New Digs

Dear Readers,

You have been amazing. Really. I can’t get over your loyalty and genuine interest in following these Boy Mom stories for all these years. I am honored and humbled. Recently I received a hand-written note from a newly married, all-star college pitcher—warm-hearted friend of my son’s—who told me to “keep the blogs coming.” Case in point of my frequent astonishment as I become aware of the many faces of this growing family.

Speaking of family. Don’t worry. I’m not done writing about them. There will still be plenty of stories. Stories about this sweet-and-spicy Anderson clan and the God who saves us. Stories about me trying hard to be the brave mom of adulting young men. And of course, stories about this wild new season of being Nana. There will be plenty of stories. But just like it was time for us to move out of our Orchid Street house after twenty-three years of calling it home—it is time for me to move on from this five-year-old boymom domain to something bigger and hopefully better. My new address is sonyaleighanderson.com. I invite you to make your way over sometime soon, and BYOC. (“C” as in coffee, or chocolate, or if you’re my friend, Sheryl, chai tea.) Stop by often—and to make it official, I’d love to have you FOLLOW my site. This is one of the things I’ve been told is a big deal for us wanna-be-writers—having our very own family of email-list-followers.

Like Grandma Helen used to say, “Thanks a million.”

See you soon over at the new digs.

With Love,
Sonya

Last Post

August 2019 Family

(Family photo taken by Kiana. I love this crew.)

This is likely my last Boy Mom post. Five years I’ve been telling these stories, here. Stories of adoption, faith and family. Stories of five boys, now young men. And me, their mom. I started as Mommy Boy, a name Luke gave me when he was young. I loved this little nickname, and the significance of it. I love being the mom of boys.

I’m not done writing, nor parenting either, I suppose. Just moving. Again. Ironic. First packing our house of twenty-three years into the Big Blue Box. Now packing up posts from a season of life, and taking them with me to a new domain. A new website with a bit more space and organization. I’ll tell you more about that later, but for today, a last post. As Boy Mom.

Sunday morning, this past weekend, I grappled hard, over being a mom. First alone, in the townhouse basement, in private prayer. Then riding shotgun, silent, the twenty-five minutes with my husband to church. Name-tag in place, greeting families at the Resource Center. Heading to service. All the while grappling. Over being a mom.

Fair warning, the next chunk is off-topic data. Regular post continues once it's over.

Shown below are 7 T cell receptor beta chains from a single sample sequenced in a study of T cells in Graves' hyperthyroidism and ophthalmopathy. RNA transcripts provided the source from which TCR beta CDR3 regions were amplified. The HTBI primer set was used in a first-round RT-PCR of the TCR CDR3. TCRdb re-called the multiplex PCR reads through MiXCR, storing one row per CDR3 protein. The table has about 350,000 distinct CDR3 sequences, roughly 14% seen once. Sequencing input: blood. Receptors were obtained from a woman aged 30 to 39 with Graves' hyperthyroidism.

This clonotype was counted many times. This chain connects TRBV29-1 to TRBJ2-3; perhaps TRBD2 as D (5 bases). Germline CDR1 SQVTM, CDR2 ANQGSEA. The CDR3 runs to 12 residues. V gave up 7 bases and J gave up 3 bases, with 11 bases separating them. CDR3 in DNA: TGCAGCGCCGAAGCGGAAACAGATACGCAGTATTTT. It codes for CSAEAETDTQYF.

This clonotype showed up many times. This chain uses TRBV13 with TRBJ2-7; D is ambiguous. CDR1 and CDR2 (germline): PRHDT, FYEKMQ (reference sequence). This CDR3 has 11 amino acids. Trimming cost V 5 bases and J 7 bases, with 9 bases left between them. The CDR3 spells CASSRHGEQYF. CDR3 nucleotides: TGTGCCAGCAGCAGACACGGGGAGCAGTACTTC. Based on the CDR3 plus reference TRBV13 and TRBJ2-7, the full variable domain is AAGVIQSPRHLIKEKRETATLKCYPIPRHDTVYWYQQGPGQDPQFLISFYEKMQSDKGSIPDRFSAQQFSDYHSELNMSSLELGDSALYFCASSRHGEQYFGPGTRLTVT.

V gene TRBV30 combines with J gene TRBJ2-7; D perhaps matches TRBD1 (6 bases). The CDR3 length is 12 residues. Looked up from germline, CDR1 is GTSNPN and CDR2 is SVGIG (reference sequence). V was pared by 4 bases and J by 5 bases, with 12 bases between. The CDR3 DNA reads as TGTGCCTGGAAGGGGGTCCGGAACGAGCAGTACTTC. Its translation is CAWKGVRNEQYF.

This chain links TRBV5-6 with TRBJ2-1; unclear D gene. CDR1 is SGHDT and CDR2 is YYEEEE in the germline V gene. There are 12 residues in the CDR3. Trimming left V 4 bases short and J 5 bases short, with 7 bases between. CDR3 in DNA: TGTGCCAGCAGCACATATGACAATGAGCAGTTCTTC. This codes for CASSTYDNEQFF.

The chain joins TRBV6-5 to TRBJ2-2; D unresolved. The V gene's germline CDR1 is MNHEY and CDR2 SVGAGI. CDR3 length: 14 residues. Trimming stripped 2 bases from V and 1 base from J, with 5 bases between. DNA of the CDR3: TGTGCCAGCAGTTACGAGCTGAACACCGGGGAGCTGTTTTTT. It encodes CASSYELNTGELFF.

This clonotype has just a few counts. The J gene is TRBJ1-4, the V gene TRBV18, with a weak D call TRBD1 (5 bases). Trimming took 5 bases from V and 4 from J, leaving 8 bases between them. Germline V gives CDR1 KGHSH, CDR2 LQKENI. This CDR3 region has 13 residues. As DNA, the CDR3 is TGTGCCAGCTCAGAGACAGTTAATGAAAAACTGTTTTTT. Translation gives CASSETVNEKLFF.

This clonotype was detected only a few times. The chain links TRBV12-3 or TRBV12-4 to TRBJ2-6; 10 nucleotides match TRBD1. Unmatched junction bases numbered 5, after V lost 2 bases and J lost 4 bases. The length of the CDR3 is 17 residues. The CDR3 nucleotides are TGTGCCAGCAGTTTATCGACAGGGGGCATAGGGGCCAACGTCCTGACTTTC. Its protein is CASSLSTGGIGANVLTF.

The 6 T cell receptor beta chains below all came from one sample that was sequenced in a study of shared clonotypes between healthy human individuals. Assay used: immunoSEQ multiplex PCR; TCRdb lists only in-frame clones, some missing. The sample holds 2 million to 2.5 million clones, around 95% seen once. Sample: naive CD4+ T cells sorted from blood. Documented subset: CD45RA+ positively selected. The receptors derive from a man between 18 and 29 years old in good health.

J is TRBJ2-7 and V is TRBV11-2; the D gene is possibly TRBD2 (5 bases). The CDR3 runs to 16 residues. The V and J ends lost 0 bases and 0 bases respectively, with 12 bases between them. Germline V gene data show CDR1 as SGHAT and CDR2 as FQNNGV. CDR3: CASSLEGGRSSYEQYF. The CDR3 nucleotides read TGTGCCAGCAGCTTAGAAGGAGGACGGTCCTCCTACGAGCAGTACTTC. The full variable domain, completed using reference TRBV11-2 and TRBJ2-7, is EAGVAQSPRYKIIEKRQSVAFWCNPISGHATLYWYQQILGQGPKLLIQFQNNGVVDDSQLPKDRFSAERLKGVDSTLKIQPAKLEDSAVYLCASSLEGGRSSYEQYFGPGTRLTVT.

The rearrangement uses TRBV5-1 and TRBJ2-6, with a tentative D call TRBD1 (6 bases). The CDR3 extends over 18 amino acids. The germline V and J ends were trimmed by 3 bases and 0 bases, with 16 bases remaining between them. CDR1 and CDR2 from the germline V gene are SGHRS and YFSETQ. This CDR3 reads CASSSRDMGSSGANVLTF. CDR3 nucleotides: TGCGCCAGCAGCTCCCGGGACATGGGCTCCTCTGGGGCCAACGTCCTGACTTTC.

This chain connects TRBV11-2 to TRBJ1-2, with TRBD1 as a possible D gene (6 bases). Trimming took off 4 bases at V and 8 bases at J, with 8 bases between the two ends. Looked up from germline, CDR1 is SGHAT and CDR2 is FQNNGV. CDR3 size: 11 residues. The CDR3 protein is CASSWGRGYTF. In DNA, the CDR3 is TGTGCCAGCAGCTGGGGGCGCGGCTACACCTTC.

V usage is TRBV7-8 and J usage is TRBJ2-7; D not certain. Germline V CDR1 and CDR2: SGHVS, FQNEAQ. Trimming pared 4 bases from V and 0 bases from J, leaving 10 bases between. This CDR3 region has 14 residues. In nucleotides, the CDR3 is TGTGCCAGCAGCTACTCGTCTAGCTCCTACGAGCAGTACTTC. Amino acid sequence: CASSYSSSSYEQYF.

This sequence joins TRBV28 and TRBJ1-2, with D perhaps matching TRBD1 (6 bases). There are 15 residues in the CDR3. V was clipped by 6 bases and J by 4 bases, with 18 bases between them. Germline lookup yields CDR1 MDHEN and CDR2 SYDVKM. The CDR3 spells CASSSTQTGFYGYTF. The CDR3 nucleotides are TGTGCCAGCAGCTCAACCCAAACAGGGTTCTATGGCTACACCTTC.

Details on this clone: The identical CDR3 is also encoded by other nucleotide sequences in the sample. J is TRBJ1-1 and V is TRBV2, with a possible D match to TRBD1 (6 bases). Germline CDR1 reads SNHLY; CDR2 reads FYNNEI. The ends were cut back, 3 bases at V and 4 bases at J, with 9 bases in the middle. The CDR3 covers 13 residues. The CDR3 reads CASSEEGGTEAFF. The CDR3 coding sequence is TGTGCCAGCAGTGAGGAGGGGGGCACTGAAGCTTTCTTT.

Two married, three in college. An “empty-ish nest” season, whatever that means. This weekend it meant everyone home for a cousin’s wedding, sleeping over, brunch at Grammy’s, my current home. This growing family. And Maisy. Growing, too, taking her very first steps.

So. Sunday morning, I’m talking to God, grappling hard, and asking the question. Is there a way to do this well? This new season, and I’m realizing quickly, if I’m to keep pace with all this growing, I’ll need to do it, too. The growing.

My role here is changing. The Dad’s role, too, but different. They’ll still need Dad for help with finances, home repair. How to put in a sump pump. Dad will always be the best boat driver. Always, probably, be a decent-enough partner for a round of golf.

But what about Mom? (This is me grappling, not whining. There’s a big difference, and you’ll need to catch my tone.) I am, at the core of my being, by spiritual gift, occupation, and parenting, too—a teacher. Some moms work wonders in the kitchen. Like Grammy. This, I now see, is an exceptional gift, because it lasts through the ages. Like golf. But a teacher?

Of course, there are the grandkids. Little bodies ripe for story time, and learning ABC’s. Nature walks. Field trips. And I can hardly wait. But still. I’m not just Nana. I’ll still be Mom.

A few years ago, when Grant was in high school, we’d go together, before the sun came up, to Morning Prayer. A half dozen or so teens, fresh from mission trips, enough residual passion to make it out of bed at 5AM on weekday mornings, to go church. To pray. A miracle of sorts. And I remember this well. Walking circles with teens, barely awake, whispering prayers out loud. It was there in that sleepy circle it hit me. Gripped me. This prayer over boys and life and all the other things besides. God, I trust you. These four words, etched deep in my spirit, carving their path, making me—me. A whole season of parenting teens, saying yes to adoption. Hinged on this prayer, I must have prayed it a thousand times. “God, I trust you.”

“God, I trust you.” And Sunday morning it hits me again. At church. The Other Pastor Randy preaching, talking about Paul. Paul, the converted persecutor of followers of Jesus, transformed, turned missionary, 5AM zeal and then some. My friend, Randy, talks about Paul, and the lightbulb goes on. Two things, he says, are true. True about Paul, and they’ve been true for me, too. Even though, just lately, I’d forgotten, somehow.

Two things: